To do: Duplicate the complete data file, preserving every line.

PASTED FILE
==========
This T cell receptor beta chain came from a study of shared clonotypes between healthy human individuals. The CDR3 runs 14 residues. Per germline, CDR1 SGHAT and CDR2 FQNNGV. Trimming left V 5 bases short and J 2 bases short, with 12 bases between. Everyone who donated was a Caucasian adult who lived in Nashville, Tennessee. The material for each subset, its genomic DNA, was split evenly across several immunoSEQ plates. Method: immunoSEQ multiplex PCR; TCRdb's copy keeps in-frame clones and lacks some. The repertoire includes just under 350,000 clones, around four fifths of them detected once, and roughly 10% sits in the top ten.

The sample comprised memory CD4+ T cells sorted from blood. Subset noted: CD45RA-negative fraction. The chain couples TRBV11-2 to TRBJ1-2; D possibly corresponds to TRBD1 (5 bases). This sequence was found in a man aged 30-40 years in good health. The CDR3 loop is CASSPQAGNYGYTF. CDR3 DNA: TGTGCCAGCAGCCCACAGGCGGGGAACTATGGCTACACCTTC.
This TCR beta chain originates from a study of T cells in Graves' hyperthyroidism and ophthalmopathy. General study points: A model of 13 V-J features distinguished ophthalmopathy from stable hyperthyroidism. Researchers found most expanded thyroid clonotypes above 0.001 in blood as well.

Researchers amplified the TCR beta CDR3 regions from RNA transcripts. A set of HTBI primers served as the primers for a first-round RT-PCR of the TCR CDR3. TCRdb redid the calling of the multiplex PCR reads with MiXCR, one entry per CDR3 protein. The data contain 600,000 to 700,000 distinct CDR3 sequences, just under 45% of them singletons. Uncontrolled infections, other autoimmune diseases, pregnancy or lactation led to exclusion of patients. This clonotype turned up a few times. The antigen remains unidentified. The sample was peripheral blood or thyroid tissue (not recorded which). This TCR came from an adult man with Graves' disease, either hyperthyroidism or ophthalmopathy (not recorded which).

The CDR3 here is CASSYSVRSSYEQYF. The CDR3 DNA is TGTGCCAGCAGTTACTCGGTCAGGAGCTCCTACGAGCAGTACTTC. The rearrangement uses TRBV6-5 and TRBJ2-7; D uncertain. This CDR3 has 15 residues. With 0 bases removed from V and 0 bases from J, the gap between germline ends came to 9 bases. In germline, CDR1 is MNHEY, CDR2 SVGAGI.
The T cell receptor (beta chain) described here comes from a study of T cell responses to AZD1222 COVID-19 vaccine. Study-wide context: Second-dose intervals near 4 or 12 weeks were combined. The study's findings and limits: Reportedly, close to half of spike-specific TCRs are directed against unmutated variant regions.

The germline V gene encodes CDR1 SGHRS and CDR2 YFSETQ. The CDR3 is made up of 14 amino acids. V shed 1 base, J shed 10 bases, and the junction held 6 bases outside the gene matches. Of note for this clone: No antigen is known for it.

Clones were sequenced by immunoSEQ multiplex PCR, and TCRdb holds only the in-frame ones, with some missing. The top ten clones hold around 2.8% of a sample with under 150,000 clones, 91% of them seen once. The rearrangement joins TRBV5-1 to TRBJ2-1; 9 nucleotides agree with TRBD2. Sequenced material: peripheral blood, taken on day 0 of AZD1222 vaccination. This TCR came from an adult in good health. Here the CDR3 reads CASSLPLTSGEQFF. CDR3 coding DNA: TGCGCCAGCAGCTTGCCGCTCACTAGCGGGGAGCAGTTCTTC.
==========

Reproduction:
This T cell receptor beta chain came from a study of shared clonotypes between healthy human individuals. The CDR3 runs 14 residues. Per germline, CDR1 SGHAT and CDR2 FQNNGV. Trimming left V 5 bases short and J 2 bases short, with 12 bases between. Everyone who donated was a Caucasian adult who lived in Nashville, Tennessee. The material for each subset, its genomic DNA, was split evenly across several immunoSEQ plates. Method: immunoSEQ multiplex PCR; TCRdb's copy keeps in-frame clones and lacks some. The repertoire includes just under 350,000 clones, around four fifths of them detected once, and roughly 10% sits in the top ten.

The sample comprised memory CD4+ T cells sorted from blood. Subset noted: CD45RA-negative fraction. The chain couples TRBV11-2 to TRBJ1-2; D possibly corresponds to TRBD1 (5 bases). This sequence was found in a man aged 30-40 years in good health. The CDR3 loop is CASSPQAGNYGYTF. CDR3 DNA: TGTGCCAGCAGCCCACAGGCGGGGAACTATGGCTACACCTTC.
This TCR beta chain originates from a study of T cells in Graves' hyperthyroidism and ophthalmopathy. General study points: A model of 13 V-J features distinguished ophthalmopathy from stable hyperthyroidism. Researchers found most expanded thyroid clonotypes above 0.001 in blood as well.

Researchers amplified the TCR beta CDR3 regions from RNA transcripts. A set of HTBI primers served as the primers for a first-round RT-PCR of the TCR CDR3. TCRdb redid the calling of the multiplex PCR reads with MiXCR, one entry per CDR3 protein. The data contain 600,000 to 700,000 distinct CDR3 sequences, just under 45% of them singletons. Uncontrolled infections, other autoimmune diseases, pregnancy or lactation led to exclusion of patients. This clonotype turned up a few times. The antigen remains unidentified. The sample was peripheral blood or thyroid tissue (not recorded which). This TCR came from an adult man with Graves' disease, either hyperthyroidism or ophthalmopathy (not recorded which).

The CDR3 here is CASSYSVRSSYEQYF. The CDR3 DNA is TGTGCCAGCAGTTACTCGGTCAGGAGCTCCTACGAGCAGTACTTC. The rearrangement uses TRBV6-5 and TRBJ2-7; D uncertain. This CDR3 has 15 residues. With 0 bases removed from V and 0 bases from J, the gap between germline ends came to 9 bases. In germline, CDR1 is MNHEY, CDR2 SVGAGI.
The T cell receptor (beta chain) described here comes from a study of T cell responses to AZD1222 COVID-19 vaccine. Study-wide context: Second-dose intervals near 4 or 12 weeks were combined. The study's findings and limits: Reportedly, close to half of spike-specific TCRs are directed against unmutated variant regions.

The germline V gene encodes CDR1 SGHRS and CDR2 YFSETQ. The CDR3 is made up of 14 amino acids. V shed 1 base, J shed 10 bases, and the junction held 6 bases outside the gene matches. Of note for this clone: No antigen is known for it.

Clones were sequenced by immunoSEQ multiplex PCR, and TCRdb holds only the in-frame ones, with some missing. The top ten clones hold around 2.8% of a sample with under 150,000 clones, 91% of them seen once. The rearrangement joins TRBV5-1 to TRBJ2-1; 9 nucleotides agree with TRBD2. Sequenced material: peripheral blood, taken on day 0 of AZD1222 vaccination. This TCR came from an adult in good health. Here the CDR3 reads CASSLPLTSGEQFF. CDR3 coding DNA: TGCGCCAGCAGCTTGCCGCTCACTAGCGGGGAGCAGTTCTTC.